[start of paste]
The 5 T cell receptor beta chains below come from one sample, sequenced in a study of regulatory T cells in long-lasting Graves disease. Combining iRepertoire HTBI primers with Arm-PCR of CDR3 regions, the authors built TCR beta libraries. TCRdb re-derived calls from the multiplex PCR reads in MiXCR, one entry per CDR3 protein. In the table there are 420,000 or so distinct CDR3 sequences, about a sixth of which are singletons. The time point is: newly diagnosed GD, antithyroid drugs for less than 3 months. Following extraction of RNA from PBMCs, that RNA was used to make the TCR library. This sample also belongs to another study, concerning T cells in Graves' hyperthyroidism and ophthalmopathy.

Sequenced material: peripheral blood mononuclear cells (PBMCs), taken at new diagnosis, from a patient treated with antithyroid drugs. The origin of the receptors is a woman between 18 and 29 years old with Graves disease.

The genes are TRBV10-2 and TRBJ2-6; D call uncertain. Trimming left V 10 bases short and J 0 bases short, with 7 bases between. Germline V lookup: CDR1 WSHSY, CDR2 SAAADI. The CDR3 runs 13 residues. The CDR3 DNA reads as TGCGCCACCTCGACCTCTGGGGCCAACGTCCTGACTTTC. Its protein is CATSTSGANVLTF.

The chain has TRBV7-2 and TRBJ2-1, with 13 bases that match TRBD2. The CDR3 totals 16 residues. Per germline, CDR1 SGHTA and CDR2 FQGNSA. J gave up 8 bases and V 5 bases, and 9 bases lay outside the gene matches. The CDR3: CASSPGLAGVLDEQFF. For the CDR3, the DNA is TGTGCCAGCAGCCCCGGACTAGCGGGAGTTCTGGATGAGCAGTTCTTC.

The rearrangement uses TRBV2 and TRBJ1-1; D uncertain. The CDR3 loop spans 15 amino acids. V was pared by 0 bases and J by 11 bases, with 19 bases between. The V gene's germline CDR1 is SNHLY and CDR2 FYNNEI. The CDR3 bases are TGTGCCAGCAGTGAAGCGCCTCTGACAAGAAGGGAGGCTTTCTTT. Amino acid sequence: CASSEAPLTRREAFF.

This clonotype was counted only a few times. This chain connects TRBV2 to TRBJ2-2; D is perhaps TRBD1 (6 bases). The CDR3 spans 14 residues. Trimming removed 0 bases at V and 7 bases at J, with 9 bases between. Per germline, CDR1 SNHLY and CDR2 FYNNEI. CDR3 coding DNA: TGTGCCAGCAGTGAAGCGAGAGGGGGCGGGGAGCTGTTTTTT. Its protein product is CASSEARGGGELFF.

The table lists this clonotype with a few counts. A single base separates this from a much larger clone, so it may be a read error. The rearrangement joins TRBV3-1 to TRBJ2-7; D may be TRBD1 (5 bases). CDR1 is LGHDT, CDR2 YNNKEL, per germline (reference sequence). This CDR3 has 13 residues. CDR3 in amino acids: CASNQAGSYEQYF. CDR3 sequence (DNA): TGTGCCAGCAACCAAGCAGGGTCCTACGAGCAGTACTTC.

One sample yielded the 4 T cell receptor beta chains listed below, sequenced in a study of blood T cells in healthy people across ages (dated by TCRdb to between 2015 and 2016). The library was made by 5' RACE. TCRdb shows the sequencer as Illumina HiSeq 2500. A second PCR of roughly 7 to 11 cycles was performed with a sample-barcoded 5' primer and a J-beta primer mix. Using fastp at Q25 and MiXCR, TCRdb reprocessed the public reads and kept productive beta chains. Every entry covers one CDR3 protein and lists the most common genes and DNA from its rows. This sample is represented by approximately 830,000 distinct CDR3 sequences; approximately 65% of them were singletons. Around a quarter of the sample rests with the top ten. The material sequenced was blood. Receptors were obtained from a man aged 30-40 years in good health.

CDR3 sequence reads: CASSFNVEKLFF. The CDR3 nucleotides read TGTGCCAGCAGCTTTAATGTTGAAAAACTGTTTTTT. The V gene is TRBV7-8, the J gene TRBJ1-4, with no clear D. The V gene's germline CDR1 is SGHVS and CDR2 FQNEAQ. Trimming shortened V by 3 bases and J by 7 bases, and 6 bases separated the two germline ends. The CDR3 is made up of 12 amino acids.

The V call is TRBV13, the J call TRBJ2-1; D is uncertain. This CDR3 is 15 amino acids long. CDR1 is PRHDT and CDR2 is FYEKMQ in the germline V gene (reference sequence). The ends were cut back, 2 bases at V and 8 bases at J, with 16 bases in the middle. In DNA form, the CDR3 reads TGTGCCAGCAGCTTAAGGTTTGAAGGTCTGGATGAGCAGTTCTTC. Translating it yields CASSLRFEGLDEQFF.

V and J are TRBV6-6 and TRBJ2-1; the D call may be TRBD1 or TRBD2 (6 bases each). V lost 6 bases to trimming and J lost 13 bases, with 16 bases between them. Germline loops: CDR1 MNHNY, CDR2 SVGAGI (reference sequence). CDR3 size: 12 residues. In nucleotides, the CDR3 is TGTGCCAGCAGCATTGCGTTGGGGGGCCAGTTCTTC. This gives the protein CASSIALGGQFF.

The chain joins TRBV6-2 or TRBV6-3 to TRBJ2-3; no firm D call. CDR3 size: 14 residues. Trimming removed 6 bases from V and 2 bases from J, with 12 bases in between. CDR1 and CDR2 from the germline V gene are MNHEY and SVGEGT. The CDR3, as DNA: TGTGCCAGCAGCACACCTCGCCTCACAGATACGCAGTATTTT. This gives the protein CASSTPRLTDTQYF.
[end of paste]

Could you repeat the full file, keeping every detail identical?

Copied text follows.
The 5 T cell receptor beta chains below come from one sample, sequenced in a study of regulatory T cells in long-lasting Graves disease. Combining iRepertoire HTBI primers with Arm-PCR of CDR3 regions, the authors built TCR beta libraries. TCRdb re-derived calls from the multiplex PCR reads in MiXCR, one entry per CDR3 protein. In the table there are 420,000 or so distinct CDR3 sequences, about a sixth of which are singletons. The time point is: newly diagnosed GD, antithyroid drugs for less than 3 months. Following extraction of RNA from PBMCs, that RNA was used to make the TCR library. This sample also belongs to another study, concerning T cells in Graves' hyperthyroidism and ophthalmopathy.

Sequenced material: peripheral blood mononuclear cells (PBMCs), taken at new diagnosis, from a patient treated with antithyroid drugs. The origin of the receptors is a woman between 18 and 29 years old with Graves disease.

The genes are TRBV10-2 and TRBJ2-6; D call uncertain. Trimming left V 10 bases short and J 0 bases short, with 7 bases between. Germline V lookup: CDR1 WSHSY, CDR2 SAAADI. The CDR3 runs 13 residues. The CDR3 DNA reads as TGCGCCACCTCGACCTCTGGGGCCAACGTCCTGACTTTC. Its protein is CATSTSGANVLTF.

The chain has TRBV7-2 and TRBJ2-1, with 13 bases that match TRBD2. The CDR3 totals 16 residues. Per germline, CDR1 SGHTA and CDR2 FQGNSA. J gave up 8 bases and V 5 bases, and 9 bases lay outside the gene matches. The CDR3: CASSPGLAGVLDEQFF. For the CDR3, the DNA is TGTGCCAGCAGCCCCGGACTAGCGGGAGTTCTGGATGAGCAGTTCTTC.

The rearrangement uses TRBV2 and TRBJ1-1; D uncertain. The CDR3 loop spans 15 amino acids. V was pared by 0 bases and J by 11 bases, with 19 bases between. The V gene's germline CDR1 is SNHLY and CDR2 FYNNEI. The CDR3 bases are TGTGCCAGCAGTGAAGCGCCTCTGACAAGAAGGGAGGCTTTCTTT. Amino acid sequence: CASSEAPLTRREAFF.

This clonotype was counted only a few times. This chain connects TRBV2 to TRBJ2-2; D is perhaps TRBD1 (6 bases). The CDR3 spans 14 residues. Trimming removed 0 bases at V and 7 bases at J, with 9 bases between. Per germline, CDR1 SNHLY and CDR2 FYNNEI. CDR3 coding DNA: TGTGCCAGCAGTGAAGCGAGAGGGGGCGGGGAGCTGTTTTTT. Its protein product is CASSEARGGGELFF.

The table lists this clonotype with a few counts. A single base separates this from a much larger clone, so it may be a read error. The rearrangement joins TRBV3-1 to TRBJ2-7; D may be TRBD1 (5 bases). CDR1 is LGHDT, CDR2 YNNKEL, per germline (reference sequence). This CDR3 has 13 residues. CDR3 in amino acids: CASNQAGSYEQYF. CDR3 sequence (DNA): TGTGCCAGCAACCAAGCAGGGTCCTACGAGCAGTACTTC.

One sample yielded the 4 T cell receptor beta chains listed below, sequenced in a study of blood T cells in healthy people across ages (dated by TCRdb to between 2015 and 2016). The library was made by 5' RACE. TCRdb shows the sequencer as Illumina HiSeq 2500. A second PCR of roughly 7 to 11 cycles was performed with a sample-barcoded 5' primer and a J-beta primer mix. Using fastp at Q25 and MiXCR, TCRdb reprocessed the public reads and kept productive beta chains. Every entry covers one CDR3 protein and lists the most common genes and DNA from its rows. This sample is represented by approximately 830,000 distinct CDR3 sequences; approximately 65% of them were singletons. Around a quarter of the sample rests with the top ten. The material sequenced was blood. Receptors were obtained from a man aged 30-40 years in good health.

CDR3 sequence reads: CASSFNVEKLFF. The CDR3 nucleotides read TGTGCCAGCAGCTTTAATGTTGAAAAACTGTTTTTT. The V gene is TRBV7-8, the J gene TRBJ1-4, with no clear D. The V gene's germline CDR1 is SGHVS and CDR2 FQNEAQ. Trimming shortened V by 3 bases and J by 7 bases, and 6 bases separated the two germline ends. The CDR3 is made up of 12 amino acids.

The V call is TRBV13, the J call TRBJ2-1; D is uncertain. This CDR3 is 15 amino acids long. CDR1 is PRHDT and CDR2 is FYEKMQ in the germline V gene (reference sequence). The ends were cut back, 2 bases at V and 8 bases at J, with 16 bases in the middle. In DNA form, the CDR3 reads TGTGCCAGCAGCTTAAGGTTTGAAGGTCTGGATGAGCAGTTCTTC. Translating it yields CASSLRFEGLDEQFF.

V and J are TRBV6-6 and TRBJ2-1; the D call may be TRBD1 or TRBD2 (6 bases each). V lost 6 bases to trimming and J lost 13 bases, with 16 bases between them. Germline loops: CDR1 MNHNY, CDR2 SVGAGI (reference sequence). CDR3 size: 12 residues. In nucleotides, the CDR3 is TGTGCCAGCAGCATTGCGTTGGGGGGCCAGTTCTTC. This gives the protein CASSIALGGQFF.

The chain joins TRBV6-2 or TRBV6-3 to TRBJ2-3; no firm D call. CDR3 size: 14 residues. Trimming removed 6 bases from V and 2 bases from J, with 12 bases in between. CDR1 and CDR2 from the germline V gene are MNHEY and SVGEGT. The CDR3, as DNA: TGTGCCAGCAGCACACCTCGCCTCACAGATACGCAGTATTTT. This gives the protein CASSTPRLTDTQYF.